College's Record Label Turns Out Hits, Careers

The student program celebrates 10 years of working in a tumultuous industry

View Comments (
)
|
Email
|
Print

    NEWSLETTERS

    TK
    OnCanvas/WHYY
    The unexpected success of Hoots and Hellmouth came in part because of the two records recorded and released on MAD Dragon.

    Friday, a Drexel University student program will celebrate 10 years of working in one of the most tumultuous industries: the music business.

    In the last decade MAD Dragon, a record label run by students, has released 32 albums by 17 artists. The Friday night anniversary concert will feature some of the stars of that catalogue, including Cheers Elephant, Matt Duke, Andrew Lipke, and Hoots and Hellmouth.

    The funky roots act Hoots and Hellmouth started in 2005 as a reaction to the unwieldly scene-making of the hipper-than-thou indie rock scene. Sean Hoots' fairly successful band Pilot Round the Sun split up, and he felt burnt out.

    His next project, with his friend Andrew Grey, became Hoots and Hellmouth, a band that was not designed to be successful.

    "There was no pushing, there was no real over-the top effort," said Hoots. "We were just going to have fun with it. Having fun with it ended up making us a whole lot of fans."

    Making the grade while earning a grade

    The unexpected success of Hoots and Hellmouth came in part because of the two records recorded and released on MAD Dragon. Although the business and technical staff of the label are young, green, and unpaid, they got the job done.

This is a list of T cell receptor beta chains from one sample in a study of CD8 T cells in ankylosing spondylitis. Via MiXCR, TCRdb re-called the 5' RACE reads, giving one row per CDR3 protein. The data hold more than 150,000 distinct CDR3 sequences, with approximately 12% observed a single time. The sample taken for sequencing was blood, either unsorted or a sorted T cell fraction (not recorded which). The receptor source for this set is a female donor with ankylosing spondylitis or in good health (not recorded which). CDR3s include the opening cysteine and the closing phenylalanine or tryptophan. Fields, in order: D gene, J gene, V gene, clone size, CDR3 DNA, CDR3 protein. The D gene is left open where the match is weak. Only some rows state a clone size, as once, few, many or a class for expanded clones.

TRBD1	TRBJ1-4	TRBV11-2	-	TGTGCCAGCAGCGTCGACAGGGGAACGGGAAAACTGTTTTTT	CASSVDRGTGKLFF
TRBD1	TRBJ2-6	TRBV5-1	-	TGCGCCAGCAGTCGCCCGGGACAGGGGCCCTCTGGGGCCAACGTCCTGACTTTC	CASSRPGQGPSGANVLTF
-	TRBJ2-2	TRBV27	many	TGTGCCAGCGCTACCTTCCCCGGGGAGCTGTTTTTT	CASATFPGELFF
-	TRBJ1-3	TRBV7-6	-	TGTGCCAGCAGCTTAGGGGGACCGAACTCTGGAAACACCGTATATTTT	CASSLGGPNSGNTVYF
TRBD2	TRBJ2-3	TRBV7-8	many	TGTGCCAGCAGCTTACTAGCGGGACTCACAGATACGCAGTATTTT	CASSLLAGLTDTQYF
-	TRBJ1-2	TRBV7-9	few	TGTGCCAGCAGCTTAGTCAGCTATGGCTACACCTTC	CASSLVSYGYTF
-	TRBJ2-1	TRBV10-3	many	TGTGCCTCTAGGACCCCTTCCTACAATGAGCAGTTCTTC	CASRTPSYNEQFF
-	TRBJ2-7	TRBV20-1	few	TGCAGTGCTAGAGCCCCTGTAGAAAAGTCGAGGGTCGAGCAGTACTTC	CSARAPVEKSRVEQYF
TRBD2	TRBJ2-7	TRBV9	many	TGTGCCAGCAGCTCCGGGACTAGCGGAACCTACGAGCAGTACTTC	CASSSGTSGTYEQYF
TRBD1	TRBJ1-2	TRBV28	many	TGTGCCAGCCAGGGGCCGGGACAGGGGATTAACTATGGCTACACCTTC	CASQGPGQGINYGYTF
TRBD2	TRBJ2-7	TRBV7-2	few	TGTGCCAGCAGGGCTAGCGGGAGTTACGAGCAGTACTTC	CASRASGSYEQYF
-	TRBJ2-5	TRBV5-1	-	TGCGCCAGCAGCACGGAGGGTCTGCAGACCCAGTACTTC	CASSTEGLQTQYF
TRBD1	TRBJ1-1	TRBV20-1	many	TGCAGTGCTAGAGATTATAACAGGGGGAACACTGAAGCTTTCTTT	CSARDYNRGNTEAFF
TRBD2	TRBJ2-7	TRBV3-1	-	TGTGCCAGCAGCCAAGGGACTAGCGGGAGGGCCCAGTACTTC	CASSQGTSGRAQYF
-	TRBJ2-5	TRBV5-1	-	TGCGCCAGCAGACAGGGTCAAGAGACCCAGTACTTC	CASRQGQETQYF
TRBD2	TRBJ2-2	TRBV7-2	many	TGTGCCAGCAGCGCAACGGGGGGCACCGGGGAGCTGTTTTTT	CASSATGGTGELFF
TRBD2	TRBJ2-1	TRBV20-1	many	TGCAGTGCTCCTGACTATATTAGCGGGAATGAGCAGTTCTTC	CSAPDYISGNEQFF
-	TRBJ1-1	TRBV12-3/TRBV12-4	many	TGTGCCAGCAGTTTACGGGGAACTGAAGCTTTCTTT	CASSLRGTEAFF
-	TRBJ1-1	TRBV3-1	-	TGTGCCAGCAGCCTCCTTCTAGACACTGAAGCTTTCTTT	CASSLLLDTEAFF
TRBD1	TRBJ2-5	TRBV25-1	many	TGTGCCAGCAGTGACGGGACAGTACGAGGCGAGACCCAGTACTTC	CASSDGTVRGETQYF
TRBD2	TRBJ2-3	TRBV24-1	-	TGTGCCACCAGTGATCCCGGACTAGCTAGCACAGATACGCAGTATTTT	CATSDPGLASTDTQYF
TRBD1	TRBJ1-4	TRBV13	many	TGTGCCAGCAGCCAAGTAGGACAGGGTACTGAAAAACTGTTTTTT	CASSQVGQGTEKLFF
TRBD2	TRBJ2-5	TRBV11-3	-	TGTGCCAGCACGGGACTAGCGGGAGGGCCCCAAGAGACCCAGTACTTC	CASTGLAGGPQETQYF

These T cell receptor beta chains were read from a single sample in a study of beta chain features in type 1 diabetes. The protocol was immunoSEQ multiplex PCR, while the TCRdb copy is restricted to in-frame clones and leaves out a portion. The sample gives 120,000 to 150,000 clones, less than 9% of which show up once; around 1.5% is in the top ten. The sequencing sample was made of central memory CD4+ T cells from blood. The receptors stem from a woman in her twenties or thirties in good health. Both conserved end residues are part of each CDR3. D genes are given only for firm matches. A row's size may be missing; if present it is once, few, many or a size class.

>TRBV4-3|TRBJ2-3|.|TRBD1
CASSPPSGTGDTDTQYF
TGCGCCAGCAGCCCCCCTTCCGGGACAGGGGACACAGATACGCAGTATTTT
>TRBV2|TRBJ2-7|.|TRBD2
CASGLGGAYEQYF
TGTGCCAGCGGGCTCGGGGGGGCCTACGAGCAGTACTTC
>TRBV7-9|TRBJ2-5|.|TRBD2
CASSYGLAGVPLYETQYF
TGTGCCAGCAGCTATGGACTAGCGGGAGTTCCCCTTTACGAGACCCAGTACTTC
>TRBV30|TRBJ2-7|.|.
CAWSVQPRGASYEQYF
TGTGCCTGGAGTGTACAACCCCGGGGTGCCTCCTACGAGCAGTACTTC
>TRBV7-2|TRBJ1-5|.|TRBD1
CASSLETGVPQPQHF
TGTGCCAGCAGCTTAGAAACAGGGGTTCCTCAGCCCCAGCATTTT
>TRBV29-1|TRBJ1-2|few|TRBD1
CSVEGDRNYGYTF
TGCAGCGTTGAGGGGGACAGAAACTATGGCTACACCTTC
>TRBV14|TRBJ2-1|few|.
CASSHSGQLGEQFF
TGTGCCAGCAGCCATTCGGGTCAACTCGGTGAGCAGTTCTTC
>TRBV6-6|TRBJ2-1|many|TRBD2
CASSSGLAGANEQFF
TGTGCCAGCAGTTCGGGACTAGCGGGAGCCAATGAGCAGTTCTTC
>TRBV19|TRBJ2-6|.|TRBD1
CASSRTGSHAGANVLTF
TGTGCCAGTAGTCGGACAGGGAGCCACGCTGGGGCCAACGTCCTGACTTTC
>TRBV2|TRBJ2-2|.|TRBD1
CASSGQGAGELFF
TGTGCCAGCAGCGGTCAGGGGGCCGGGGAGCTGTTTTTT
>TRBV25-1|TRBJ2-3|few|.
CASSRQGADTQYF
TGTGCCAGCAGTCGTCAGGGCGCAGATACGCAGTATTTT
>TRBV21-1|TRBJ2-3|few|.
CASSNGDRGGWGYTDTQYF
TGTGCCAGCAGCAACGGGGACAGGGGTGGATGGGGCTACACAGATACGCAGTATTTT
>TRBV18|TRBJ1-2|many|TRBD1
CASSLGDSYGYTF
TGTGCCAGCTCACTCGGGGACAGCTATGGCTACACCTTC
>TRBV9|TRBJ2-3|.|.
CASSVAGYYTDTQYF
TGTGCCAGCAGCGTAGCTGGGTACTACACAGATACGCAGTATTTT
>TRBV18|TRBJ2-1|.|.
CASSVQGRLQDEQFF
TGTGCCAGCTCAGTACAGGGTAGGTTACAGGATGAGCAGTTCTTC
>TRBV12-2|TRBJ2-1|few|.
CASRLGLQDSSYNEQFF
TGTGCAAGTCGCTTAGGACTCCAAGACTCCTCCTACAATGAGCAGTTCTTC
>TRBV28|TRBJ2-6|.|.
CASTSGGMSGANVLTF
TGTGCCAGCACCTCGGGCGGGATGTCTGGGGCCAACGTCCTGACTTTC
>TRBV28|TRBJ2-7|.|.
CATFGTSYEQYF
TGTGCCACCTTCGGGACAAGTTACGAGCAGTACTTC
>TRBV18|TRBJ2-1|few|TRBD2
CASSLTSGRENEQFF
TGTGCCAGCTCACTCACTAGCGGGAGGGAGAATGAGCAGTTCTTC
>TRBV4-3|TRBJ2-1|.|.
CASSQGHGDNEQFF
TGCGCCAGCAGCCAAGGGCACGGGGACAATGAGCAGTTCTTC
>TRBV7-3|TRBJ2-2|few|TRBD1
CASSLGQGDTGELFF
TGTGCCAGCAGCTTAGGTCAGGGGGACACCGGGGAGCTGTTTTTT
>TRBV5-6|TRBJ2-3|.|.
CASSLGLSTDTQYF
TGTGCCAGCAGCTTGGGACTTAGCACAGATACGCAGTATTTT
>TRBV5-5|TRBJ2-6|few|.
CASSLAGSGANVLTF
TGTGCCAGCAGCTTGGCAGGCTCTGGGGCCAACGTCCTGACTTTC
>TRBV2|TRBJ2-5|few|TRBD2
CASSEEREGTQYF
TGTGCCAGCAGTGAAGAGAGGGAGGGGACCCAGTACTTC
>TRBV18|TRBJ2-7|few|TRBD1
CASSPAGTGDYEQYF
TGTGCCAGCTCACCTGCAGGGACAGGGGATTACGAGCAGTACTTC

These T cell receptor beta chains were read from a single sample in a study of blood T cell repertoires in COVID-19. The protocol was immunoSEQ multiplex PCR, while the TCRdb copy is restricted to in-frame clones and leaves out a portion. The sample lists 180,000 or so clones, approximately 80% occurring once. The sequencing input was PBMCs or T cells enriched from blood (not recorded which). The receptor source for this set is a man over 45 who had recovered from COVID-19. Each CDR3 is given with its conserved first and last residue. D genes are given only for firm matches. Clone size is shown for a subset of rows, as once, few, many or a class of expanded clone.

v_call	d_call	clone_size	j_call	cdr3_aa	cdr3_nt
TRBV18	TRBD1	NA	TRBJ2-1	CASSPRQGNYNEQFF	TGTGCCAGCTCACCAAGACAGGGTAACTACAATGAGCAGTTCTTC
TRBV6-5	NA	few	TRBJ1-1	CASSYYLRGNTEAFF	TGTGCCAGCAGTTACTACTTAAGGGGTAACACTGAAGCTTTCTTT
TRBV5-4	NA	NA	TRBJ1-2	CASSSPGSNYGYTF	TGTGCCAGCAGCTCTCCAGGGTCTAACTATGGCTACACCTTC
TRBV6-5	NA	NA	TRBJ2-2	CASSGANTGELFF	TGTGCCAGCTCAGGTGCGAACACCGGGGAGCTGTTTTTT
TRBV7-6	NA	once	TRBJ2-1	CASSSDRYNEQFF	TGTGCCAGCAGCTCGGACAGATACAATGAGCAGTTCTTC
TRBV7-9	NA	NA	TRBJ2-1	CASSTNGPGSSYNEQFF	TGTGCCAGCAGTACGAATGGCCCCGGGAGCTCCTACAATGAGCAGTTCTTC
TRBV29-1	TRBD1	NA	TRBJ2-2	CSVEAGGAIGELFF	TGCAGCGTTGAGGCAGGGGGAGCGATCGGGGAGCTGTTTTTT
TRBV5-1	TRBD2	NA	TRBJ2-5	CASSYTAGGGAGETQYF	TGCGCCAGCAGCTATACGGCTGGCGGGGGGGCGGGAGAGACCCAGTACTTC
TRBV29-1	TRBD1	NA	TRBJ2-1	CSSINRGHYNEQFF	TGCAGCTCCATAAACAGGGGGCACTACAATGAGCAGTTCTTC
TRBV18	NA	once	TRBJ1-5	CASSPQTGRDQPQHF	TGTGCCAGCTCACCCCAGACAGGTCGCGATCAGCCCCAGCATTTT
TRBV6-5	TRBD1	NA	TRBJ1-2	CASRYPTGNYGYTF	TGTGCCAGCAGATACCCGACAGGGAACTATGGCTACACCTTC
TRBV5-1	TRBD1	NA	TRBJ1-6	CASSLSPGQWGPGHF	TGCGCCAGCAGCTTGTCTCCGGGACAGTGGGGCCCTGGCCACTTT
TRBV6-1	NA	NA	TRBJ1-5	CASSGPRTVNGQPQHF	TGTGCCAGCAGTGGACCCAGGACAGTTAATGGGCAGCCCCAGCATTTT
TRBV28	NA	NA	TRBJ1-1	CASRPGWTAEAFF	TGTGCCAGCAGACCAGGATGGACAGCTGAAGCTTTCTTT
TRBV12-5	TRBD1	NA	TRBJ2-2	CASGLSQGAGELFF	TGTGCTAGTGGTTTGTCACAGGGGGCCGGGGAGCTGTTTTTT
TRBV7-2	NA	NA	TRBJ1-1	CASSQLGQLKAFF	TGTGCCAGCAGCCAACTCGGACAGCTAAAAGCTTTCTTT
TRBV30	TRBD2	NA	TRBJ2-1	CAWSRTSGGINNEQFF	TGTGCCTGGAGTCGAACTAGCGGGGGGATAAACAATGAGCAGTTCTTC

"On the one hand, they are college kids. Having not too long ago been in college, I remember how you treat your studies," said Hoots, adding that he saw some real passion for music at MAD Dragon. "It's their project, and they are in that school for a reason. They are going to put the effort in, if only for a grade."

    When it started 10 years ago, MAD Dragon was one of the first university-run music labels. In 2007, it got a major boost from the Redwalls, a well-established Chicago-based band suddenly dropped from Capitol Records. The band decided to release its already-recorded third album "The Redwalls" on MAD Dragon.

    That's when things got serious.

    "It definitely whipped us into shape," said Christianna LaBuz. "All of a sudden, we're reliable, we're being held accountable for this band's career."

    LaBuz, now a talent buyer at World Café Live at the Queen in Wilmington, is an example of what MAD Dragon was designed to do: Prepare students for jobs in the music industry, even as the industry is struggling to understand itself.

    Meeting challenges of an evolving industry

    With CD sales plummeting, online piracy rampant and almost no artist development to speak of, the music industry hasn't yet found its footing in the 21st century.

    "It's not as if you are an English professor or a history professor and you can teach the same core content," said Drexel faculty adviser Terry Tompkins. "Every year you have to be fluid, and understand the changes taking place in the industry, and implement them."

    Tompkins says part of the label's success lies in its low overhead -- most technical and business services are done by students. Even recording studio time and music videos are handled by students aspiring for professional careers.

    MAD Dragon is in the music industry, but not of it. Because it enjoys support from Drexel University, the label is freed from making creative decisions based on bottom-line finances.

    "Certainly one of the selling points for us is -- if you're working hard and doing all the right things, and not turning a profit, that doesn't mean we're going to walk away from you," said Tompkins.

    "We're going to continue to support you as long as you support your own career."


    This story was reported through a news coverage partnership between NBC10.com and NewsWorks.org